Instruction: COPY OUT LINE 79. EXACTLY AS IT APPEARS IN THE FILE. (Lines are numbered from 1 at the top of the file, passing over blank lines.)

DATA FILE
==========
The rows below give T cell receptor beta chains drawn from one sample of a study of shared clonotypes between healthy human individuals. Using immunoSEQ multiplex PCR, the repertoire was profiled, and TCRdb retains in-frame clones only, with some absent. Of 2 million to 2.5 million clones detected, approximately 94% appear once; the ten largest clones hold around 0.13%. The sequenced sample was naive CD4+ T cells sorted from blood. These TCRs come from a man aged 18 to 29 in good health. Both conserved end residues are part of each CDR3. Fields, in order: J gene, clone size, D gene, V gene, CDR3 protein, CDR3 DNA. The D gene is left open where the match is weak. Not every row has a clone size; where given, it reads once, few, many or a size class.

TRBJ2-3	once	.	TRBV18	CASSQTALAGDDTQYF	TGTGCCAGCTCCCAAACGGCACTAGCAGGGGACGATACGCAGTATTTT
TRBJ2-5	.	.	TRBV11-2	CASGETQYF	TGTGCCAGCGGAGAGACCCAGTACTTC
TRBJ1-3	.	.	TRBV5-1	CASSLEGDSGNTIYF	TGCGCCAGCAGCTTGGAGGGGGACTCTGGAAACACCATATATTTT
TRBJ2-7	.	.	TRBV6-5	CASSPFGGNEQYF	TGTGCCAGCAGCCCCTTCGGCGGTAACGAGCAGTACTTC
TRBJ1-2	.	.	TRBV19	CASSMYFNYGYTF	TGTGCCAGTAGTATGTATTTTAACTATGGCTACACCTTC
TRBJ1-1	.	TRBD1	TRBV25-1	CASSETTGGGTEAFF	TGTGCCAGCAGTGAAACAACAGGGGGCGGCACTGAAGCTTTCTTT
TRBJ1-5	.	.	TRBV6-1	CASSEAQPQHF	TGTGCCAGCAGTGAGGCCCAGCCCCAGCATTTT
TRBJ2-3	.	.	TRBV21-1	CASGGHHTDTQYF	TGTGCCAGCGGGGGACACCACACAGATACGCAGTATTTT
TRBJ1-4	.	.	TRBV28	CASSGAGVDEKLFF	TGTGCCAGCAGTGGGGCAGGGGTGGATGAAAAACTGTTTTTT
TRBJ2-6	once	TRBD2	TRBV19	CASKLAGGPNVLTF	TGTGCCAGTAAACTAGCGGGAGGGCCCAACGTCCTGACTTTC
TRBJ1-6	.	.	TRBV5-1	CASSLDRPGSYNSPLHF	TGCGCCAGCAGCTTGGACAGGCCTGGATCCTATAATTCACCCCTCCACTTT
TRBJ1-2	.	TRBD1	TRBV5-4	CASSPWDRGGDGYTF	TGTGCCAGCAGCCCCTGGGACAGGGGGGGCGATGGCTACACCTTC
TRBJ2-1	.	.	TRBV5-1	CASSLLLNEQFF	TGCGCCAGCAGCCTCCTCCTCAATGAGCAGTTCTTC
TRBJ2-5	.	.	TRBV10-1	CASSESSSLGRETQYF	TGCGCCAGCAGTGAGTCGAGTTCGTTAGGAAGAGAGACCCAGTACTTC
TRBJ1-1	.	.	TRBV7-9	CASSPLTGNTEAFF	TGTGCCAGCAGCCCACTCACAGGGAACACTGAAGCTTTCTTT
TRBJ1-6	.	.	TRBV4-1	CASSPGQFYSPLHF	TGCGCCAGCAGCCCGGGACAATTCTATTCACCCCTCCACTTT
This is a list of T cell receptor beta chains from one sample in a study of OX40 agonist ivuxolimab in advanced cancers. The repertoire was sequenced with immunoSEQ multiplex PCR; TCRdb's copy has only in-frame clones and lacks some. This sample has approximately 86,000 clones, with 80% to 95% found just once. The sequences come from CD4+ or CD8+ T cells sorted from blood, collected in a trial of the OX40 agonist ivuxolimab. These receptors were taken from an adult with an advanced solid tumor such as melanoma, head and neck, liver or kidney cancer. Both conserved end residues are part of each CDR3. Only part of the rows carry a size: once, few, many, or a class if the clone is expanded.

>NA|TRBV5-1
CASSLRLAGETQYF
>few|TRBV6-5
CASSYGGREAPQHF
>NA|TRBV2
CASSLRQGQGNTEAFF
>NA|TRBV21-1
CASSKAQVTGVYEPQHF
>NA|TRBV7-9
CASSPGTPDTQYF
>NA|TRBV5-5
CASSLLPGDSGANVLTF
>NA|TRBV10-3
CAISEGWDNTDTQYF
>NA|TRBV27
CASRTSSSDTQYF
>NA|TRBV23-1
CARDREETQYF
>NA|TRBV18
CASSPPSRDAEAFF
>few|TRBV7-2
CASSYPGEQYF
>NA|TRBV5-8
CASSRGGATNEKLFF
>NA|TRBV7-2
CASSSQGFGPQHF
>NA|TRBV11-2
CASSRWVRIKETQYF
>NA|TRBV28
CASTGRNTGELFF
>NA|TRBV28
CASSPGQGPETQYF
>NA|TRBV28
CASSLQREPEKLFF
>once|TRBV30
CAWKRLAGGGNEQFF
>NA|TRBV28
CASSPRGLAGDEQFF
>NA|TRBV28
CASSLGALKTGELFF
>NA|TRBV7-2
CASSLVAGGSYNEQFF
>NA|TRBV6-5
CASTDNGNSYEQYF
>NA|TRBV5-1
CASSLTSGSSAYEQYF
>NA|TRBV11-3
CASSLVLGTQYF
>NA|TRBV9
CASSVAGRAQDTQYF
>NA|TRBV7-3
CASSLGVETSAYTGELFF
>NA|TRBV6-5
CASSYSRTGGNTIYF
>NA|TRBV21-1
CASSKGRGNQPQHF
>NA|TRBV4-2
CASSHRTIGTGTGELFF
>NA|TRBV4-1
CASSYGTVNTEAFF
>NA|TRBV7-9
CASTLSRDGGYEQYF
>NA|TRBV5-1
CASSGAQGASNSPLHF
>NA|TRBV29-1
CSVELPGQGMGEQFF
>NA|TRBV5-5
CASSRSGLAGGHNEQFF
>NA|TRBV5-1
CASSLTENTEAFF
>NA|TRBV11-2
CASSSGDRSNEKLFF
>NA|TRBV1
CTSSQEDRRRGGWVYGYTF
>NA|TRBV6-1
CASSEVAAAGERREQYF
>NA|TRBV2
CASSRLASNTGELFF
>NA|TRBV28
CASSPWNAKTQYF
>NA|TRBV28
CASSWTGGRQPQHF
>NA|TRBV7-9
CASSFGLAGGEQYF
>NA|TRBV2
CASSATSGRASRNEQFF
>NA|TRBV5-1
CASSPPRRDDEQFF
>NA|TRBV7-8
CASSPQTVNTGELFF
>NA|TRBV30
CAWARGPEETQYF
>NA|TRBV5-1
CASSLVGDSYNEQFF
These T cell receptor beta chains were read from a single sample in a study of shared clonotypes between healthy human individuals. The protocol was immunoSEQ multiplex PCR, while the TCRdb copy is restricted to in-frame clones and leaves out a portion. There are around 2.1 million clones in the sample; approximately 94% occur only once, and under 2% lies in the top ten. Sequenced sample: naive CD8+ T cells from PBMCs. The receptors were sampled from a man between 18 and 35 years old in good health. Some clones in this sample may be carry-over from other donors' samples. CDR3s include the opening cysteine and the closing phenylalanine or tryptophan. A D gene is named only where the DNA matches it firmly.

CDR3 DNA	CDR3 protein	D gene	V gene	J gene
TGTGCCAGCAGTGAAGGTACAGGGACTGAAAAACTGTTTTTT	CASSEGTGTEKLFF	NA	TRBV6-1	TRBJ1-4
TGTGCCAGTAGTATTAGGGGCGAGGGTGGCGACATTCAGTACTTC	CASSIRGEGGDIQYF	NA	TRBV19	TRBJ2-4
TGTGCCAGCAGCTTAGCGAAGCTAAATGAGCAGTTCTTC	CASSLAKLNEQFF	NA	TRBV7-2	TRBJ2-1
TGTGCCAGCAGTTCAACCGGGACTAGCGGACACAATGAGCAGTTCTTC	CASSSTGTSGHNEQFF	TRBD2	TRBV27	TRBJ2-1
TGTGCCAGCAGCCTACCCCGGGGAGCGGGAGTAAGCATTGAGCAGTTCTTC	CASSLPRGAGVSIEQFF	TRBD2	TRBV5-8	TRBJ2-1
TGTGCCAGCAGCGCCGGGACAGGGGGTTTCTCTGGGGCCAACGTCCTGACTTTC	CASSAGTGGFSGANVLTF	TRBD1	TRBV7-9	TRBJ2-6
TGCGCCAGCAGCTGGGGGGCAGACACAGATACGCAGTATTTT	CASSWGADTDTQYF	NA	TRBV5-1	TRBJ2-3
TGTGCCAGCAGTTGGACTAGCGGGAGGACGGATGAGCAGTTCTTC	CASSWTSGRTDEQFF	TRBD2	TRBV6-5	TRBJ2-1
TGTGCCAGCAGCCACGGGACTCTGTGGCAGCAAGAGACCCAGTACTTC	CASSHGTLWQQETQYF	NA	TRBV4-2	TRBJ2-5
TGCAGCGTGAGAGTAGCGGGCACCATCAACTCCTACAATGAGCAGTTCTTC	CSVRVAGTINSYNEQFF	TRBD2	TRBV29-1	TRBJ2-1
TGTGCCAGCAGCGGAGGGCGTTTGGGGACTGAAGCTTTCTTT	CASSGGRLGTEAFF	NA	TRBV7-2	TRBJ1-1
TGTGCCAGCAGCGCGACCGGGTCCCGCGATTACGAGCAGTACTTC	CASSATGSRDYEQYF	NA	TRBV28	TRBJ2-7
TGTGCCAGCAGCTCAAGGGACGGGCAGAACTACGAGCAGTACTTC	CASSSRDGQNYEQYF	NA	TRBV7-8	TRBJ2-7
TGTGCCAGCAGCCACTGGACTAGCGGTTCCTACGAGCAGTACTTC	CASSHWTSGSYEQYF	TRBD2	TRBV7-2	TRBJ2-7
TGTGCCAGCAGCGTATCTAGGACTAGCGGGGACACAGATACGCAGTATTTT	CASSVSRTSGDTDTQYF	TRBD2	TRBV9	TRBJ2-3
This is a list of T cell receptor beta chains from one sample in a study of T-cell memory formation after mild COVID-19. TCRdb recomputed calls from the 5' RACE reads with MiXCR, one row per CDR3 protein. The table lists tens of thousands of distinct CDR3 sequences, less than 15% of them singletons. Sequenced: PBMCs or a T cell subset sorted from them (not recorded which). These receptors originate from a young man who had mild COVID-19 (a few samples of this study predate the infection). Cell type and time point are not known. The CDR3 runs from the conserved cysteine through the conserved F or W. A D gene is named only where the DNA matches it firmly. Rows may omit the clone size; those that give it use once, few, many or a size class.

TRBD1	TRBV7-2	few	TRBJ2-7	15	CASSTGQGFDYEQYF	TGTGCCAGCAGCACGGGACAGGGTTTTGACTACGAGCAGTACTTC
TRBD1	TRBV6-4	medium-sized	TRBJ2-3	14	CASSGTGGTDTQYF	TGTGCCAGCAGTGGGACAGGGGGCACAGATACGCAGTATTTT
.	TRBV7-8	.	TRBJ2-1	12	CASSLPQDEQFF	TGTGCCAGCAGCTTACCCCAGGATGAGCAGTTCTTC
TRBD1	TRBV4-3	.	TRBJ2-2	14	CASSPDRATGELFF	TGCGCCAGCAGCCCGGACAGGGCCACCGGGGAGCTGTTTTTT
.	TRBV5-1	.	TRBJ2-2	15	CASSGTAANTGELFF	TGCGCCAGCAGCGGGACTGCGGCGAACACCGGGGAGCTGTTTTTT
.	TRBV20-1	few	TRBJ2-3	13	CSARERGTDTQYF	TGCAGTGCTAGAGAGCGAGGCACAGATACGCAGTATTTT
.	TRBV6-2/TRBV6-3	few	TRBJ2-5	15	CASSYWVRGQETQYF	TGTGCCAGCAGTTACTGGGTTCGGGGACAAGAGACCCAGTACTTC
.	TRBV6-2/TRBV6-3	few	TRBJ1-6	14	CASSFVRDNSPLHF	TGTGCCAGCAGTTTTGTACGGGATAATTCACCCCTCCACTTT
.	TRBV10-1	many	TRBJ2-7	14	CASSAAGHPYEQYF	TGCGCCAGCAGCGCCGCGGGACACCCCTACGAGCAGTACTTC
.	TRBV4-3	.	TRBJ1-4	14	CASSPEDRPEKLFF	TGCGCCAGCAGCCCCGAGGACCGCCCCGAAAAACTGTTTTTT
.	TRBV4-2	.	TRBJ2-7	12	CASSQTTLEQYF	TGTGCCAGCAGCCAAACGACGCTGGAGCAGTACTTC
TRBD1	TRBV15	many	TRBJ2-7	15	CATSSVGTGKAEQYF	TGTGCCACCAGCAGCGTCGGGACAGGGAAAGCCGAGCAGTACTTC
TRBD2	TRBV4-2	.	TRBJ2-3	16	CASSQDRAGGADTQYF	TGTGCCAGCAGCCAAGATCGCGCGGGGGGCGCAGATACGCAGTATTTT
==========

>NA|TRBV7-9